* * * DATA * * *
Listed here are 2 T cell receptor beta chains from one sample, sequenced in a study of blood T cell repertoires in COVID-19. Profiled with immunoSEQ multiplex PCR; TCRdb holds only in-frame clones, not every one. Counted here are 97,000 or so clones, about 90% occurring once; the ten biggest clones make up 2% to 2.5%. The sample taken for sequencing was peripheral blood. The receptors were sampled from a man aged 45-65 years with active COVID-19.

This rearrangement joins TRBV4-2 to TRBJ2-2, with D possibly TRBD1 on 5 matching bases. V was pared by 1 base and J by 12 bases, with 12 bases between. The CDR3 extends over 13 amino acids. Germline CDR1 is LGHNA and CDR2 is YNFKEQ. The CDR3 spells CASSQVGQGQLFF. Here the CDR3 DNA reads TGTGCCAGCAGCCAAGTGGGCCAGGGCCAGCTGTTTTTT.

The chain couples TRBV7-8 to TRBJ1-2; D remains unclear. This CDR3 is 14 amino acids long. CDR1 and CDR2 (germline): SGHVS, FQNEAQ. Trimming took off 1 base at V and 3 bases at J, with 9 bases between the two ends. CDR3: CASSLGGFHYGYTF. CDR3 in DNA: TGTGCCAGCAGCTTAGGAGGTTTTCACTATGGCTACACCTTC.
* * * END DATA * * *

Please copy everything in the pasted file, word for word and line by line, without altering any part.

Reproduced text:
Listed here are 2 T cell receptor beta chains from one sample, sequenced in a study of blood T cell repertoires in COVID-19. Profiled with immunoSEQ multiplex PCR; TCRdb holds only in-frame clones, not every one. Counted here are 97,000 or so clones, about 90% occurring once; the ten biggest clones make up 2% to 2.5%. The sample taken for sequencing was peripheral blood. The receptors were sampled from a man aged 45-65 years with active COVID-19.

This rearrangement joins TRBV4-2 to TRBJ2-2, with D possibly TRBD1 on 5 matching bases. V was pared by 1 base and J by 12 bases, with 12 bases between. The CDR3 extends over 13 amino acids. Germline CDR1 is LGHNA and CDR2 is YNFKEQ. The CDR3 spells CASSQVGQGQLFF. Here the CDR3 DNA reads TGTGCCAGCAGCCAAGTGGGCCAGGGCCAGCTGTTTTTT.

The chain couples TRBV7-8 to TRBJ1-2; D remains unclear. This CDR3 is 14 amino acids long. CDR1 and CDR2 (germline): SGHVS, FQNEAQ. Trimming took off 1 base at V and 3 bases at J, with 9 bases between the two ends. CDR3: CASSLGGFHYGYTF. CDR3 in DNA: TGTGCCAGCAGCTTAGGAGGTTTTCACTATGGCTACACCTTC.